NY Times Launches Digital Subscriptions

In attempt to salvage lost revenues from online advertising, The New York Times began its digital subscriptions Monday, March 28, for full access to its website and mobile service content.

According to the Associated Press, the third-largest U.S. newspaper will now charge $15 every month, or $195 annually to read more than 20 articles a month on its website.

The current print subscribers will continue to have free access to all articles on the Web and the home page and all section fronts will remain free to browse at all times.

There are also ways to get around the subscription. Readers coming through search engines such as Google, Yahoo or Bing, will have five free articles per search service per day. So if one does hit its 20 free articles, it can always start with one of the hundreds of search engines out there.

In a letter to its readers, NYT publisher, Arthur Sulzberger Jr., wrote that the launching of the digital subscriptions will, “help ensure that we can continue to provide you with the high-quality journalism and substantive analysis that you have come to expect from The Times.”

It is unclear now how the public will react to The Times’ decision. Many people today, especially in the U.S., feel that access to fair and accurate news should be free.

Arianna Huffington made it clear that she thought that online news should be free, as she made The Times the butt of her April fool’s joke. In her blog post, Huffington joked that Times employees may, “choose to subscribe to see the rest of each word individually, or choose a package to access all words of more than six letters.”

So how do you feel this will all pan out for The Times? Will readers look to other sources of news once they hit the 20-article limit? Will search engines find an increase of news related searches?

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7 Responses to NY Times Launches Digital Subscriptions

  1. amgraha2 says:

    I think The New York Times is on its deathbed. Charging for online news will not result in a promising future. I think customers (those who use the Internet to read their news) will find other ways to get their news if the NYT begins to charge. If you can find it for free, why pay? Also, if people think they deserve access to free news, then inevitably that’s the way news will be provided.

  2. tgierba says:

    I don’t think print media will ever die, but I think charging for online information will do more harm than good to the NYT. Think about it like this, do you have a loyalty to a certain paper? I have a loyalty to NYT, partly because since I started my journalism career, it was free at school, and I grew to love the writing and how it reports. But if my school switched to say, the AZ Republic, then I would read that. I don’t think that there are enough die-hard fans for any publication to follow them though the extension of subscription costs. People will always go for free information first, and if there is no free information, they will go for the cheapest, not the one they were loyal to.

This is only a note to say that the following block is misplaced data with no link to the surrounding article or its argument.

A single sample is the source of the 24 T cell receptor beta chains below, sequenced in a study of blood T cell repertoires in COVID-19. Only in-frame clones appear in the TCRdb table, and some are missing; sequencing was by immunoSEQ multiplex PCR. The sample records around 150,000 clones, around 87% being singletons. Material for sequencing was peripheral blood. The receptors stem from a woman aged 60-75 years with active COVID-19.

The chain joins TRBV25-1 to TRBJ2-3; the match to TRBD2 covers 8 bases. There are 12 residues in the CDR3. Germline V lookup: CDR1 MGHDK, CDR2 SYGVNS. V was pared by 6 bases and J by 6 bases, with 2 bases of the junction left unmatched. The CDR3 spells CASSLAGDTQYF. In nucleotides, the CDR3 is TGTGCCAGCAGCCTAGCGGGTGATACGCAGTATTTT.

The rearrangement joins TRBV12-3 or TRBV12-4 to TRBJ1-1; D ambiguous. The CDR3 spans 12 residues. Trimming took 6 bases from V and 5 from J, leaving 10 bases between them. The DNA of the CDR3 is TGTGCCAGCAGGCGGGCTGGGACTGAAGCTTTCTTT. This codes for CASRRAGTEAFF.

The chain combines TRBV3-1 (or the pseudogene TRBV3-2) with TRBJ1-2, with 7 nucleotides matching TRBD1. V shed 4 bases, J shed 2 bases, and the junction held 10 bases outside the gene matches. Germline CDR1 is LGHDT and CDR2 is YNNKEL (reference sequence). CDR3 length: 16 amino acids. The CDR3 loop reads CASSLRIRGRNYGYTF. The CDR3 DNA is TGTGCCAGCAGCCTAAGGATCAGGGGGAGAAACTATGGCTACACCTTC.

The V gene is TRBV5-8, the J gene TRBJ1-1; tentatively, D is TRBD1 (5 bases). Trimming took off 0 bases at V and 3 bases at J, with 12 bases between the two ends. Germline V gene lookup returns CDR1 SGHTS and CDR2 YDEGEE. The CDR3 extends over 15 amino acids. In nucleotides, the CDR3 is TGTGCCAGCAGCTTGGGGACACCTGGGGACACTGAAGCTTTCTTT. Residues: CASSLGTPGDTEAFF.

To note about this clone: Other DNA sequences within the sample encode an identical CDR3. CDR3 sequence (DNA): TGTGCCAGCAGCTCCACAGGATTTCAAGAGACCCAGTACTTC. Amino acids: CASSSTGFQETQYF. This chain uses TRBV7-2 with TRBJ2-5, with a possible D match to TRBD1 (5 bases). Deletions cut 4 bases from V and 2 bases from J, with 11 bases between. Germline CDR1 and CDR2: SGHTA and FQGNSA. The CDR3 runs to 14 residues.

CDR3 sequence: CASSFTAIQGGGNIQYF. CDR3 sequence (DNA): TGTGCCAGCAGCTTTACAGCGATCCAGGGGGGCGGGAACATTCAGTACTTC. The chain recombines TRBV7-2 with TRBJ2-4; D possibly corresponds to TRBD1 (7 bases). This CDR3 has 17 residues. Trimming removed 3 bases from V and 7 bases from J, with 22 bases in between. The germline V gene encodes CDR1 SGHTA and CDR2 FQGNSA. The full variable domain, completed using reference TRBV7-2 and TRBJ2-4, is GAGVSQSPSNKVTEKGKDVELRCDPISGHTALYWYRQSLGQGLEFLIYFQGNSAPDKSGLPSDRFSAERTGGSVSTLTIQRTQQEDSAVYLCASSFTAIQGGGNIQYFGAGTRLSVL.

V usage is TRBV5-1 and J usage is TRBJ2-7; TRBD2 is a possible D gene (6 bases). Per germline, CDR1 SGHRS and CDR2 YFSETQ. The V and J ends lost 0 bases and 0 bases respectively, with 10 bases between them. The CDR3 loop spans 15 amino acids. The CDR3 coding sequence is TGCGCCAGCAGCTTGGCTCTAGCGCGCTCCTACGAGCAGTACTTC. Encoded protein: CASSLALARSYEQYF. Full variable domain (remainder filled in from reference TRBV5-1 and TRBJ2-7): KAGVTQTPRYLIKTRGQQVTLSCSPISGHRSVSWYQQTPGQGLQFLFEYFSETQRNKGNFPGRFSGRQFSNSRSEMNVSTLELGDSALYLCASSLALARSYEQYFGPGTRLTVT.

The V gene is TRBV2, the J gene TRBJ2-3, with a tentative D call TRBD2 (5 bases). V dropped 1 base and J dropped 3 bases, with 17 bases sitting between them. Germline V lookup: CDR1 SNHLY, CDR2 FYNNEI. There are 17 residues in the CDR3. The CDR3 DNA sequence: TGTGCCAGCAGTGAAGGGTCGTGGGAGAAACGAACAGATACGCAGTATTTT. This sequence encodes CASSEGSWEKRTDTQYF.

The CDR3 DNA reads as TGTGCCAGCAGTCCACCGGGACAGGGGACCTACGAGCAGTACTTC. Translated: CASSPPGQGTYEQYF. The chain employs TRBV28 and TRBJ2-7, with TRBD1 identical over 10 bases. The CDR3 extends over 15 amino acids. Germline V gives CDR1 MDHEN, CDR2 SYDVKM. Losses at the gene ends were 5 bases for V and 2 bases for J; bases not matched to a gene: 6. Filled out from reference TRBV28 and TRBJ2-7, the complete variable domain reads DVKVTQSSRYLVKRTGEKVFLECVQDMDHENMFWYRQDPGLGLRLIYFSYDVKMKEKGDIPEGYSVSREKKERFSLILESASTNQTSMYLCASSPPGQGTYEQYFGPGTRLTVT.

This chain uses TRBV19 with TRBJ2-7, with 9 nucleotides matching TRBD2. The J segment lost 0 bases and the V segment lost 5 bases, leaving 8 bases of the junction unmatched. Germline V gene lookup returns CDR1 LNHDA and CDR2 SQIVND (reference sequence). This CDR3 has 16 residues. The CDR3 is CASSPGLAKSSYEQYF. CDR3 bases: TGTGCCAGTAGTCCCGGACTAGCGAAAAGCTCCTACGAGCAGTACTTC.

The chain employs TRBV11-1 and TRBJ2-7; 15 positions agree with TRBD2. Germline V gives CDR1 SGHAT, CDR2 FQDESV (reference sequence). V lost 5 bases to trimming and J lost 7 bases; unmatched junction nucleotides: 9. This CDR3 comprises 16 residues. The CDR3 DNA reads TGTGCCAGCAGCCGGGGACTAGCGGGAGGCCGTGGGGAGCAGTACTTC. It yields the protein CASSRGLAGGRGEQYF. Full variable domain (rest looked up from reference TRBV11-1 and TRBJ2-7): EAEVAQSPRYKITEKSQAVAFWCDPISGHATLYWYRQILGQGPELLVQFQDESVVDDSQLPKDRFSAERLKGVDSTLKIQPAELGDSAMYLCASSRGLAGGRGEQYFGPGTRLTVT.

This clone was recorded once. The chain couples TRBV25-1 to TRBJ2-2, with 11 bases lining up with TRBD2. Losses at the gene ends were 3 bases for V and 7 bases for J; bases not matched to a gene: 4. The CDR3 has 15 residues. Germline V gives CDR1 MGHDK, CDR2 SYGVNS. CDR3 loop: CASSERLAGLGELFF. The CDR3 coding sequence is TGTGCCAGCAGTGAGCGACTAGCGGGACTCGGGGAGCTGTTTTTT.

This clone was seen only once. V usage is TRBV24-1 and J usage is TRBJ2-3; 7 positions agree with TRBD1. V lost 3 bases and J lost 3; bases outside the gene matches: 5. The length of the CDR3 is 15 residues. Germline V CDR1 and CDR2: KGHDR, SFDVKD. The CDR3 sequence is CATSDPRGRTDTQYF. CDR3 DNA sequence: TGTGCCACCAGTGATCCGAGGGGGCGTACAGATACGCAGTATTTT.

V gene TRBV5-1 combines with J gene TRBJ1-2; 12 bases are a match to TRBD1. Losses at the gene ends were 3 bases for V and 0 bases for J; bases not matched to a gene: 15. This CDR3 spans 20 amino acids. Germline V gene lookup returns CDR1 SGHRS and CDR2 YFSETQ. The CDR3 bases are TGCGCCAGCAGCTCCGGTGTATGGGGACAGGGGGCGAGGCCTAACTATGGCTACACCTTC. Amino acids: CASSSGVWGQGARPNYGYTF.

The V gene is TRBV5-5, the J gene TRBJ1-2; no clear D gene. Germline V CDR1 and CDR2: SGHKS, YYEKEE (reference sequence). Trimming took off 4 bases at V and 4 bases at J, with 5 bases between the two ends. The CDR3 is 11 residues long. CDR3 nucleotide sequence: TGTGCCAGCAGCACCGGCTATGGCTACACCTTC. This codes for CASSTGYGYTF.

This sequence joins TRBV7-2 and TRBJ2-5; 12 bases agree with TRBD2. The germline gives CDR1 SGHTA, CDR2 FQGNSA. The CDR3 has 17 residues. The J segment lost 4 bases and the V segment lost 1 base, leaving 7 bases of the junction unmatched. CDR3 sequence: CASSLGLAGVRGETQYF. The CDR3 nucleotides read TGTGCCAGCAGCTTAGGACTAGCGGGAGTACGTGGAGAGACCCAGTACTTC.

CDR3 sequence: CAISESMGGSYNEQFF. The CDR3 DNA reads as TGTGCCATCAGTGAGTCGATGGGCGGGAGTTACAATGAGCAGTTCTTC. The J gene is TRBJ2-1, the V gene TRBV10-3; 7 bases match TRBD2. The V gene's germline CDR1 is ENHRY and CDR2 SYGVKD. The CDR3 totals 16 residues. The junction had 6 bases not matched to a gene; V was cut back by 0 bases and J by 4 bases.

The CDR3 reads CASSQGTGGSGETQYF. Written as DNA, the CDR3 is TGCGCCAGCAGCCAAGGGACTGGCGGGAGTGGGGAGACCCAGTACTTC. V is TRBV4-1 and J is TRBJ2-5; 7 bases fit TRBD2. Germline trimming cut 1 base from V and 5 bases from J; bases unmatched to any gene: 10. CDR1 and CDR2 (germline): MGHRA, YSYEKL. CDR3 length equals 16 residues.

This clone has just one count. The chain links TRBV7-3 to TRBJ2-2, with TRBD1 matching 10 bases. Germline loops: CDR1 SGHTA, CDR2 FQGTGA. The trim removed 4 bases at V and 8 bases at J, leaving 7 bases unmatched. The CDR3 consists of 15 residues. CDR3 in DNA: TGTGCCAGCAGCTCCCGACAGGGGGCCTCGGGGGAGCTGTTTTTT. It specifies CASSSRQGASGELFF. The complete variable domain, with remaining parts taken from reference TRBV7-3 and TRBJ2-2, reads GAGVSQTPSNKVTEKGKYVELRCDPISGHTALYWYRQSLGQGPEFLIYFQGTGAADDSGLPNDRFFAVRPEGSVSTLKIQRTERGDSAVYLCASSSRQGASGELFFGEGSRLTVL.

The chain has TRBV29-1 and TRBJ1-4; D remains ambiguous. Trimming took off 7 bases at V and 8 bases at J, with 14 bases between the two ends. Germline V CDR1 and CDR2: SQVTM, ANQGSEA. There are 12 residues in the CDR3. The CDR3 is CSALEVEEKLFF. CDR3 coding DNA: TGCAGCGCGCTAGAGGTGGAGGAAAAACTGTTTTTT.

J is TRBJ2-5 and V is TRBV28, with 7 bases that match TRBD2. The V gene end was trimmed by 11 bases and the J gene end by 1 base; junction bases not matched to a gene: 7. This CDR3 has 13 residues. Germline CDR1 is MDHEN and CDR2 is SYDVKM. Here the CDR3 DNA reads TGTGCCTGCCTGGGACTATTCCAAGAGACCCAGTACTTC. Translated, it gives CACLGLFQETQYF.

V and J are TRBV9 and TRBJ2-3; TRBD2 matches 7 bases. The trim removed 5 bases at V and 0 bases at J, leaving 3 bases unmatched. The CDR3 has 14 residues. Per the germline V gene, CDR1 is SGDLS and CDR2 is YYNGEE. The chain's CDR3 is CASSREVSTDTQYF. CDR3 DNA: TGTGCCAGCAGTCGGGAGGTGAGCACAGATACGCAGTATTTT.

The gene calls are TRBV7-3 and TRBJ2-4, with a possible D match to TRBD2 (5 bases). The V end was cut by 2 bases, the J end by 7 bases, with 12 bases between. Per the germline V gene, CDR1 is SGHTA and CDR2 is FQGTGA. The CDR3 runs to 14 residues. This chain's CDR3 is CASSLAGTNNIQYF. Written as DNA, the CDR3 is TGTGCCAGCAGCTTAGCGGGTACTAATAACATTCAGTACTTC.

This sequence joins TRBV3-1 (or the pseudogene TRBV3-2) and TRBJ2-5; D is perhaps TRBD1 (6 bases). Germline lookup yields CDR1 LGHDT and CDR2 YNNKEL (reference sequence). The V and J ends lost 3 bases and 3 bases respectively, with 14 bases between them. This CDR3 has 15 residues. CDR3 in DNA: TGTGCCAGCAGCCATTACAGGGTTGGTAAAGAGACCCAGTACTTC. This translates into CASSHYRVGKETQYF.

3. mgingeri says:

    I understand why many people feel this way, but for the sake of quality print journalism, I am crossing my fingers that the Times will prevail. I guess only time will tell…

  4. spaeprer says:

    I think that because the NYT is one of, if not the most respected and reputable news sources, there is some method to this madness. As an avid NY Times reader, online, in print and on my iPad, I think that dedicated customers will sacrifice the subscription fee but I think that seldom and sporadic viewers will go elsewhere, because they can and because it will be free.

  5. nkumarat says:

    I think the NYT has loyal readers who will continue to pay for a subscription even though there are free news sources on the Internet. For example, Pandora offers free music, but you can only listen to a certain number of free hours per month, and if you exceed the amount you will have to pay and upgrade to Pandora One for unlimited access to online music. I know when I exceed the free amount, I just wait until the next month starts. Why pay for a service I get for free? I think this concept also applies to NYT. I think that people will turn to the Times and read as many free stories they can, but will look to other online news sources. I think a paywall is a good idea to make money that is lost in advertising, but there will be people who will only go for free things.

  6. mgingeri says:

    I agree with you on that, many people will always want free news but there are also people who respect the credibility of the NYT and will become online subscribers.

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